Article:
Good luck!
            Rolf

            Comment


            • #7
              GTD while under fire.

              Originally posted by Rolf F. Katzenberger View Post

              The key difference however is: since you're not dumping everything into a big box at the start, the resulting system (project list, context lists, other lists, reference material, ...) will be incomplete and therefore not reliable. You'll worry about what is already "in" and what may still be "somewhere".
              Some times this incomplete processing is neccessary. You can take the time to put your project list and context lists together then list your process areas as projects. The next action is to block aside calendar time to work on those areas.

              Examples:
              Projects
              • Process Inbox - Desired outcome: inbox is empty
              • Process File Cabinet - Desired outcome: file cabinet is seperated into project support material and reference material
              • Set up work area - Desired outcome: Everything I need is within reach and their are clean and crisp edges to all areas of my work.
              @office
              • Calendar 15 minutes a day to process items in inbox. RE: Process Inbox
              • Calendar 15 minutes a day to process items in file cabinet RE: Process File Cabinet
              @errands
              • Buy a label maker RE: Set up work area

              This isn't the most optimal way to get into GTD because you brain isn't clear before you get your system setup, but for some environments and schedules it is the only way to get around it and shouldn't disourage you from setting it up.

              Here is a quick and easy approach when you don't have time to get it all set up in a couple of days:
              1. Project list - List of desired outcomes that is more then 1 next action
              2. Context lists - Lists of next actions organized by where you will be.
              3. Someday maybe list - List of projects that aren't a priority this week. You can review this list during your weekly review or monthly.
              4. Weekly review.
              5. Write down all thoughts onto individual pages or index cards and dump them in your inbox.
              6. Verify that you have a next action set in at least one context for all your projects and dump any projects into someday maybe that you don't need to focus on.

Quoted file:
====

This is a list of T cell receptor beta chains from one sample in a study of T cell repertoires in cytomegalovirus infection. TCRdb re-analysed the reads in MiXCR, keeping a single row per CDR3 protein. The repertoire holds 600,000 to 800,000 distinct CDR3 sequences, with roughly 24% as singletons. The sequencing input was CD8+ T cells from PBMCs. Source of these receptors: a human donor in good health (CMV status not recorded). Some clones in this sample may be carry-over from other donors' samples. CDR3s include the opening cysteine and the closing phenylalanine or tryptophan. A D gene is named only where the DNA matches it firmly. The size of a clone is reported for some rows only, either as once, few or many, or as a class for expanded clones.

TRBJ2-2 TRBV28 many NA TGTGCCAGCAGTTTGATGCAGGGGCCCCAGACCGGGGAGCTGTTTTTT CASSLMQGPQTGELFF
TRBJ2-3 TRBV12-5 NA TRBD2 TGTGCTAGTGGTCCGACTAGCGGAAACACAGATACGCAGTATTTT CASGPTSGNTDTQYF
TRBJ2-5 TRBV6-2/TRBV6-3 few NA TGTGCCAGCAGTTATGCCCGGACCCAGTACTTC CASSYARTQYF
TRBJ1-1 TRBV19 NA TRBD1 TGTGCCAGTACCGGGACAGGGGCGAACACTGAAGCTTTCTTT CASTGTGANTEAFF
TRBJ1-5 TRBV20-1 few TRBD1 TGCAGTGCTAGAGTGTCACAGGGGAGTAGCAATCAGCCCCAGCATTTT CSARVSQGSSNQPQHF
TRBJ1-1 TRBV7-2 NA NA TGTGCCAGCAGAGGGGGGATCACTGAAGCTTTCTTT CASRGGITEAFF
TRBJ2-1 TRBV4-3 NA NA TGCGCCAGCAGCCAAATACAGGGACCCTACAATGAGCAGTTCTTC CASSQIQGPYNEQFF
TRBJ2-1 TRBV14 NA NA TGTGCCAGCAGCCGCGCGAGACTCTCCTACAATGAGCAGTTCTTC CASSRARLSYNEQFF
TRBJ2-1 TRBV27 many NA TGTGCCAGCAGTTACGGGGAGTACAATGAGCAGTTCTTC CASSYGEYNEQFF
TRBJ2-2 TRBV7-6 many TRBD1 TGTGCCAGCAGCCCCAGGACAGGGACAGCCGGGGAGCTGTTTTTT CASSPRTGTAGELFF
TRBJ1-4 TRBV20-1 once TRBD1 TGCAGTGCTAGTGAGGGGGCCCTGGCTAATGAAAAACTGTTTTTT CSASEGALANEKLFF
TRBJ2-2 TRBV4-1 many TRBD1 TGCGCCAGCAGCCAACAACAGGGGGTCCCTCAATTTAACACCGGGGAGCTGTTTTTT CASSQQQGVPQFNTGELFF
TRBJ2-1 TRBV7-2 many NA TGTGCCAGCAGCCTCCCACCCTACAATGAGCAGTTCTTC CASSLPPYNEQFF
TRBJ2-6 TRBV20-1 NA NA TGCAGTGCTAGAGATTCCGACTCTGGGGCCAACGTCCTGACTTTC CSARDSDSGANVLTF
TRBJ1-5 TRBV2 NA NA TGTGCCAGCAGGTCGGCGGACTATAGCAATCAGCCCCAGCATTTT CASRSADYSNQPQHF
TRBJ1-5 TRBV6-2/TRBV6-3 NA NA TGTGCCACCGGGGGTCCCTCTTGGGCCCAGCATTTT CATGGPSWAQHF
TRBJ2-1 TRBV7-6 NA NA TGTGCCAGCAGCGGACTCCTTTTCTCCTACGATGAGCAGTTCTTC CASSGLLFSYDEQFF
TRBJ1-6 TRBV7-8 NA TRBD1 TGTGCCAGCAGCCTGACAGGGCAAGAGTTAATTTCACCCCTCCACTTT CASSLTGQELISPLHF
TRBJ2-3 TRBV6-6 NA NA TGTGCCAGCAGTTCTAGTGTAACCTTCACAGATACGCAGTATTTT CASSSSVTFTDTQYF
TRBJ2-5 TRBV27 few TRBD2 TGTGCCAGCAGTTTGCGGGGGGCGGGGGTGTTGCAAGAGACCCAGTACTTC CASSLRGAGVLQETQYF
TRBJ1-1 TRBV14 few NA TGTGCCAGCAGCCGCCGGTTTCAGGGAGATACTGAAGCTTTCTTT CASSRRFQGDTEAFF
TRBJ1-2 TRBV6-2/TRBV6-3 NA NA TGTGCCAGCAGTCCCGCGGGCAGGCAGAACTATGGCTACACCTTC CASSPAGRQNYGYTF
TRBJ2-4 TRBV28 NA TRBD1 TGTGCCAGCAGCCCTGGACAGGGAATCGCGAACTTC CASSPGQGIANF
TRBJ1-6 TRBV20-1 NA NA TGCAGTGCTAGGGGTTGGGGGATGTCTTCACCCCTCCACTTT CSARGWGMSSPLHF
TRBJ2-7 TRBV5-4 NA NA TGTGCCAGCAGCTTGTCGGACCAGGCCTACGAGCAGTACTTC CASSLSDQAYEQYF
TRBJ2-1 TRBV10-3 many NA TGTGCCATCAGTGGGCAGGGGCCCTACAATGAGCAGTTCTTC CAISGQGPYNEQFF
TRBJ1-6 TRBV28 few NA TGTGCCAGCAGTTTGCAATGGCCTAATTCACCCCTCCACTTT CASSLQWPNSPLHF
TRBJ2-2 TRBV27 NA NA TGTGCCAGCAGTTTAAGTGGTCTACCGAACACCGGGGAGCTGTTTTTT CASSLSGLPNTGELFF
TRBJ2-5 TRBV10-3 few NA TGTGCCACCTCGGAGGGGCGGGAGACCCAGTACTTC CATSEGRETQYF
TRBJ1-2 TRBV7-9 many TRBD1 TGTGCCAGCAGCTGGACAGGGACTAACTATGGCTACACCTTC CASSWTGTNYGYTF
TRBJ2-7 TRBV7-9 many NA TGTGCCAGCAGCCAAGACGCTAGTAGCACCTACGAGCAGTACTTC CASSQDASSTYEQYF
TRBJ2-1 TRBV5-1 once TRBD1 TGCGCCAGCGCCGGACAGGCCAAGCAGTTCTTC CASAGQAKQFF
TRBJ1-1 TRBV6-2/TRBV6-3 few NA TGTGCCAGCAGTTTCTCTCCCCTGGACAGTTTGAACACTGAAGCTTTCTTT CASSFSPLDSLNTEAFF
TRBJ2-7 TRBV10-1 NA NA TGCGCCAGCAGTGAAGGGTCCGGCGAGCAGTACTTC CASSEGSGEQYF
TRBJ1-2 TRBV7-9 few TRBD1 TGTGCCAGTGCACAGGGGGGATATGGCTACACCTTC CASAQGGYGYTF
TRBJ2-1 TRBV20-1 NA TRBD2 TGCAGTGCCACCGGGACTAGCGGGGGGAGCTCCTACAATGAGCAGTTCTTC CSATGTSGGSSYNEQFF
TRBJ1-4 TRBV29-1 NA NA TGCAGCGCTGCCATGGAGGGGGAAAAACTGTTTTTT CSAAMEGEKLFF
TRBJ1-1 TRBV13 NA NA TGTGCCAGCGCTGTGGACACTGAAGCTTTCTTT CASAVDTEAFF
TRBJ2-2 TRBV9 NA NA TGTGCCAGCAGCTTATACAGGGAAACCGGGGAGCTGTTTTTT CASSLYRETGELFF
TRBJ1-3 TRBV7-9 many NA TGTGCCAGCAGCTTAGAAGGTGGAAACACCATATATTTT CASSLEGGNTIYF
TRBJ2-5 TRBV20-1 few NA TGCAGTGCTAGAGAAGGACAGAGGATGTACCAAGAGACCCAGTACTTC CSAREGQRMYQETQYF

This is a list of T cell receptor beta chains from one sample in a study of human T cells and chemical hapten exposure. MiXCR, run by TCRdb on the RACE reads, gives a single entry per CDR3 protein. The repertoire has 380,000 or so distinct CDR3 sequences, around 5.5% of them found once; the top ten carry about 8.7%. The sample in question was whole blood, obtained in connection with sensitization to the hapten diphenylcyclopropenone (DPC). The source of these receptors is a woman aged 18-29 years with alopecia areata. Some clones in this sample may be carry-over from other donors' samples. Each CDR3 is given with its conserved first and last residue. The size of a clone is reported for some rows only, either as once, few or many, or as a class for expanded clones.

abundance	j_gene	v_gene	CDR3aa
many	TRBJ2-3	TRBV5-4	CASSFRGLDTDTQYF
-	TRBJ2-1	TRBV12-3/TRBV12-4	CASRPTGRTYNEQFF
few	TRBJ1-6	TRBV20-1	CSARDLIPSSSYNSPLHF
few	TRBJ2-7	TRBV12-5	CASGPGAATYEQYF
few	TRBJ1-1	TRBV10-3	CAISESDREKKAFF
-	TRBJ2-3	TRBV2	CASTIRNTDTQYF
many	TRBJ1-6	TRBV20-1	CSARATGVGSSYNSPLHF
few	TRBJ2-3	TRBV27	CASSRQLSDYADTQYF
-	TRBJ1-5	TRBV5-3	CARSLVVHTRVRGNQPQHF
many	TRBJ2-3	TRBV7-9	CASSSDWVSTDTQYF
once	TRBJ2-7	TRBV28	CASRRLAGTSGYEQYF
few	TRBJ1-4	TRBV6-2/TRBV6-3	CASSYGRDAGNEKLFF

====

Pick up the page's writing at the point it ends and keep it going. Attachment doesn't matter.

7. Verify that all items on someday maybe need to be there and move anything into projects that is worthwhile.
              8. Grab a piece of paper and give yourself permission to write every crazy idea you can think of down on individual sheets. Dump them into your inbox.

              Hope all this helps, I have been in this situation before, if you need any help feel free to private message me, I can give you my e-mail and/or number and we can schedule a time to chat about it.

              Comment


              • #8
                Originally posted by 12hourhalfday View Post
                Hope all this helps, I have been in this situation before, if you need any help feel free to private message me, I can give you my e-mail and/or number and we can schedule a time to chat about it.
                Hi there!

                I just stumbled upon this thread... and I think it is really informative what you've
                said already. And I would appreciate if you would keep upcoming posts publicly
                accessable, because it helps many people to implement GTD in times when they
                think they need it the most but can't afford the time for the implementation.

                -wbc

                Comment


                • #9
                  Originally posted by wbc View Post
                  Hi there!

                  I just stumbled upon this thread... and I think it is really informative what you've
                  said already. And I would appreciate if you would keep upcoming posts publicly
                  accessable, because it helps many people to implement GTD in times when they
                  think they need it the most but can't afford the time for the implementation.

                  -wbc
                  I think we should discuss it further but if anyone would like to discuss it over the phone we could schedule a bridge and discuss it together. I think it would be a cool topic to throw ideas around on.

                  Comment


                  • #10
                    Originally posted by wbc View Post
                    Hi there!

                    I just stumbled upon this thread... and I think it is really informative what you've
                    said already.-wbc
                    Any questions? How could we take this discussion further?

                    Comment


                    • #11
                      teleconference on this topic?

                      Anyone interested in having a teleconference on this topic? I got one reply so far, I would like to have a few people on the call for input.

                      Comment


                      • #12
                        I'm interested. I live on the East Coast of the United States, but will be out of town through Sunday.

                        Comment


                        • #13
                          Conference Call for discussion on GTD while at work.

                          The Conference Call is set up.

                          Dial-In #: 1-712-432-3000
                          Bridge: 847738

                          How does Wednesday 2/6 at 13:00 PST (15:00 CST/16:00EST) work for everyone?
                          Last edited by 12hourhalfday; 02-01-2008, 01:05 PM.

                          Comment


                          • #14
                            If 13:00 PST is the same as 10:00 am Eastern time, it works for me.

                            Comment


                            • #15
                              Originally posted by Janezo View Post
                              If 13:00 PST is the same as 10:00 am Eastern time, it works for me.
                              Actually it is 16:00 EST